New York and New Jersey Congressional Delegations Say No to Congestion Pricing; Bipartisan, Bicameral Group of 32 Lawmakers Oppose Plan to
Increase Prices, Restrict Access to New York, New Jersey Airports
Congresswoman Nita Lowey (NY-18), Congressman Albio Sires (NJ-13), Congressman Steve Israel (NY-2), and Congressman Bill Pascrell (NJ-8) today sent a letter to Secretary of Transportation Mary Peters to voice opposition to "congestion pricing" and other untested plans to alleviate flight delays in the New York Metropolitan area by increasing ticket prices or restricting access to flights.
A copy of the letter follows:
Dear Secretary Peters:
We write to you with great concern about efforts by the Department of Transportation and the Federal Aviation Administration that would restrict access to the airports in the New York/New Jersey airspace or increase prices on flights to these airports.
As we are all aware, commercial air travel in and around the New York Metro Area was disrupted by devastating delays over the summer. We all agree that the status quo is unacceptable; however your recent proposal puts the economic prosperity of the region, the airports, and more than 38,000 residents of our districts employed by the airlines at these airports at risk.
Your proposal shows a lack of appreciation for the desire of both business and leisure travelers to fly into all three of the Port Authority controlled commercial airports, Kennedy, LaGuardia, and Newark Liberty. Passengers in both categories will always demand flights into the area. Therefore, it serves no purpose to restrict access or artificially drive up prices. Additionally, because commercial aviation is not the sole cause of the congested airspace in the region, we are dismayed that you have made no similar attempts to regulate or engage the general and business aviation community.
We do not believe the most crowded air space in the country is the appropriate venue to experiment with previously untested methods for regulating air travel, such as congestion pricing. There is no evidence that a reduction in flights will result from this model. Ultimately, we fear the result of congestion pricing will not be a reduction in flights, but a reduction in the number of families able to afford flights. As New York City remains the financial capital of the world, business travelers will always be willing to pay top-dollar for flights during peak travel hours, and the families living in our communities could suffer most from increased ticket prices.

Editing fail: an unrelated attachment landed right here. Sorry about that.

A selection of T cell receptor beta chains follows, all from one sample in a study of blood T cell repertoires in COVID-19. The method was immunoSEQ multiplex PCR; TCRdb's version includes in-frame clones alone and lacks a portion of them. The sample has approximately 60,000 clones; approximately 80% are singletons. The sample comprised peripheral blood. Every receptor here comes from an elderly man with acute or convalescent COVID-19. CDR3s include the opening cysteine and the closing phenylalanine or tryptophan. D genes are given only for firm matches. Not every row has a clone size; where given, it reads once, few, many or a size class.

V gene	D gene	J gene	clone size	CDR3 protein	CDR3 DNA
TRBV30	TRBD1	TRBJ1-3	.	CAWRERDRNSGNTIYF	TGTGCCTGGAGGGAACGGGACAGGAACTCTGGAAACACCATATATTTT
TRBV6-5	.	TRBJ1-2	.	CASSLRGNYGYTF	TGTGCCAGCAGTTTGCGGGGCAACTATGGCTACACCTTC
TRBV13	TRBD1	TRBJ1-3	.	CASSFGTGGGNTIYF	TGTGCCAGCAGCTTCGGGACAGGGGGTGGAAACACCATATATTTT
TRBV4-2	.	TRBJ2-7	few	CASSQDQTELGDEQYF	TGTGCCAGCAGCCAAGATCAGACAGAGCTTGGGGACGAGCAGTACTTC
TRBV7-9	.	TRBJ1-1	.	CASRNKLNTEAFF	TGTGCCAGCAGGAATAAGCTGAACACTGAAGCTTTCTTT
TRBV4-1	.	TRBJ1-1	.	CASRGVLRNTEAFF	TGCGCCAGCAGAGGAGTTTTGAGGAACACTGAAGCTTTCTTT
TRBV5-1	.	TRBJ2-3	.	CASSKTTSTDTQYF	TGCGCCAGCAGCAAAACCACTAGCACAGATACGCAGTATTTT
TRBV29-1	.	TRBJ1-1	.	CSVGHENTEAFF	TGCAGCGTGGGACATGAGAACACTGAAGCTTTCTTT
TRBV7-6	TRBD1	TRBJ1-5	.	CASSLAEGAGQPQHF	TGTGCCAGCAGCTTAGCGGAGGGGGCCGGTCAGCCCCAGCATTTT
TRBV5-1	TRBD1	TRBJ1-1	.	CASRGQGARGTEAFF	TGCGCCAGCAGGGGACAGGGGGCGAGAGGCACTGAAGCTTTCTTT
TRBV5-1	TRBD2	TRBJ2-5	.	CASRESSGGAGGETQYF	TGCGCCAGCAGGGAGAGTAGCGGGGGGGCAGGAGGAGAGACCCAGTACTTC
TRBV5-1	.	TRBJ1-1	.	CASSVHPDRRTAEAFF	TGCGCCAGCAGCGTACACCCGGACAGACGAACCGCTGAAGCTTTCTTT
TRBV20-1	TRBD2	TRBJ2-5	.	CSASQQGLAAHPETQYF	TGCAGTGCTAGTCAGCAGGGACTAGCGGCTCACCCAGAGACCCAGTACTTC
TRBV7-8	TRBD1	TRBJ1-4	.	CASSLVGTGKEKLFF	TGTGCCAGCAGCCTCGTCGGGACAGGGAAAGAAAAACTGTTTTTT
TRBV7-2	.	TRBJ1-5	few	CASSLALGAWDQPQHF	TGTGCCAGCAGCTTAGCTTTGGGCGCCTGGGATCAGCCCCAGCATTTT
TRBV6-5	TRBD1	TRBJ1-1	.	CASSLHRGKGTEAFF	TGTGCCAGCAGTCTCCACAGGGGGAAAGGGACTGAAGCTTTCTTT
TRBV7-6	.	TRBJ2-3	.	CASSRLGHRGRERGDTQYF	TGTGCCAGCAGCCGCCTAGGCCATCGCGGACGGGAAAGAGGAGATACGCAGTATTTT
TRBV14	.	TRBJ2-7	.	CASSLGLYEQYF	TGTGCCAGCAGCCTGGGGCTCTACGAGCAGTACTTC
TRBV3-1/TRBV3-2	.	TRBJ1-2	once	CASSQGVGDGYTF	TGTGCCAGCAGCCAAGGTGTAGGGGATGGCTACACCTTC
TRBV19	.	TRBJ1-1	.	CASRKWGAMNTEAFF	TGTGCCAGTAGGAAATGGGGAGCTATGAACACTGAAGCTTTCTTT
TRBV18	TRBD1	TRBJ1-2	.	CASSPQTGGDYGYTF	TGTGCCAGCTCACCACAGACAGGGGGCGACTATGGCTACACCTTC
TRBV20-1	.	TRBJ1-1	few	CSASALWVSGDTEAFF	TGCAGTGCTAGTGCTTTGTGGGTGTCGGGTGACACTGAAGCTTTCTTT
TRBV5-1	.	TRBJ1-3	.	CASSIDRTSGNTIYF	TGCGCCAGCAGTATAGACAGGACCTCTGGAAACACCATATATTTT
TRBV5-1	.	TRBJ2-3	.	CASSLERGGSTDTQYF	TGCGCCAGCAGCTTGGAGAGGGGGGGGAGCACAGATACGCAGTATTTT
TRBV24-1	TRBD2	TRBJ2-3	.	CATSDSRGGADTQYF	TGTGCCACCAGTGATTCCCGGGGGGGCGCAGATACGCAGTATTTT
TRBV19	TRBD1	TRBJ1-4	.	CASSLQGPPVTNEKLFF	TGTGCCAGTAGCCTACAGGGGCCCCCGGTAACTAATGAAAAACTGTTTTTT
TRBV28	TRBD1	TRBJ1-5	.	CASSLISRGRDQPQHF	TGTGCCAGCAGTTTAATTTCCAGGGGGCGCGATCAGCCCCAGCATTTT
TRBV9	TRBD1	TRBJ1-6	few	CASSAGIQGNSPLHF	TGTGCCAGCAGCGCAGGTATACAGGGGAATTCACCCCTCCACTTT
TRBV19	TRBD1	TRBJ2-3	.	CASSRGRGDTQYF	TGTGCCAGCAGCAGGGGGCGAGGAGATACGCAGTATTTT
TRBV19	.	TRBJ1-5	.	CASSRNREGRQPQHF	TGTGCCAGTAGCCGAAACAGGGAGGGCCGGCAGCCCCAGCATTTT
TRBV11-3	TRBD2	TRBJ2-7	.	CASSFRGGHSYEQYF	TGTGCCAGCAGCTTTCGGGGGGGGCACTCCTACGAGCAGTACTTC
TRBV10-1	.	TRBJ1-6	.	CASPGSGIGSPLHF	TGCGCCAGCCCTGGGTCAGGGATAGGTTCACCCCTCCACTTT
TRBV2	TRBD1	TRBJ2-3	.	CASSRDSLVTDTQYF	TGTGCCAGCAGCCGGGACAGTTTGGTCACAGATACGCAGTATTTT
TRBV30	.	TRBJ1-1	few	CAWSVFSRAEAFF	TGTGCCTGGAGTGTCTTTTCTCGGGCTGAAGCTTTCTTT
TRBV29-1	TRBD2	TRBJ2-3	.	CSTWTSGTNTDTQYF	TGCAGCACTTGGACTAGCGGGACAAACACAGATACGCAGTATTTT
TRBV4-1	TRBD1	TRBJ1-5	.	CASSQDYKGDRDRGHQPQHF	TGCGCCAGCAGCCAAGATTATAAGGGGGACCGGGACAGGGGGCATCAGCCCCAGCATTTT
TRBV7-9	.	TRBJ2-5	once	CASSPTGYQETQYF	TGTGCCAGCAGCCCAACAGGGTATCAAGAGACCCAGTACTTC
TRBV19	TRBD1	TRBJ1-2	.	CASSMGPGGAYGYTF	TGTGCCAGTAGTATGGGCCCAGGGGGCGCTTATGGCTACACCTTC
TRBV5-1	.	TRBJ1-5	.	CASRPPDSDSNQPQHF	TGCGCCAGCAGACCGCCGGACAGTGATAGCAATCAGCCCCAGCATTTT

Additionally, recognizing the significant international air travel originating and terminating at Newark Liberty Airport and Kennedy Airport, it makes little sense to apply your proposed pricing model to only domestic carriers. At Kennedy Airport alone, 60 foreign-flag carriers accounted for 54 percent of all international departures in July. International carriers will certainly take advantage of a void in the market caused by domestic carriers being priced out of operating international flights. Furthermore, your plan fails to account for the international traveler not originating in the New York/New Jersey Metro area who requires a connecting flight through Kennedy Airport. Therefore, any proposals to reduce flights occurring at these airports, as ill-conceived as they may be, must apply across the board and fall in line with the International Air Transport Association Association's (IATA's) World Scheduling Guidelines (WSG).
We strongly urge you to return to the drawing board, recognizing the vital role commercial aviation has on the economic prosperity of the region.
Instead of looking at untested proposals, an immediate step to fix airspace congestion would be the appointment of an "airspace czar" to evaluate congestion at every step of the flight process - from tower control, to the TRACON, to the routing center. This model was used successfully to solve South Florida's airspace challenges in 2005, yet no similar steps have been taken to address the situation for New York and New Jersey in the short or long term.
In addition to the appointment of an individual to oversee the airspace, there are also technology upgrades that could improve the management of aircraft in flight. Developing and implementing Area Navigation (RNAV) technologies would allow for precise management of the distances between aircraft and could for the first time allow Kennedy to operate all four of its runways simultaneously.
Before dramatically reducing flights or driving up prices for local families, we urge you to exhaust all technological and staffing alternatives.
We look forward to continuing to work with you to solve the air congestion problem in the region, while ensuring that New York and New Jersey remain affordable and viable air destinations.
Nita M. Lowey
Bill Pascrell Jr.
Donald M. Payne
John "Randy" Kuhl
Steven R. Rothman
Charles E. Schumer
Hillary Rodham Clinton
Frank Pallone Jr.
Yvette D. Clarke
Robert E. Andrews
Jose E. Serrano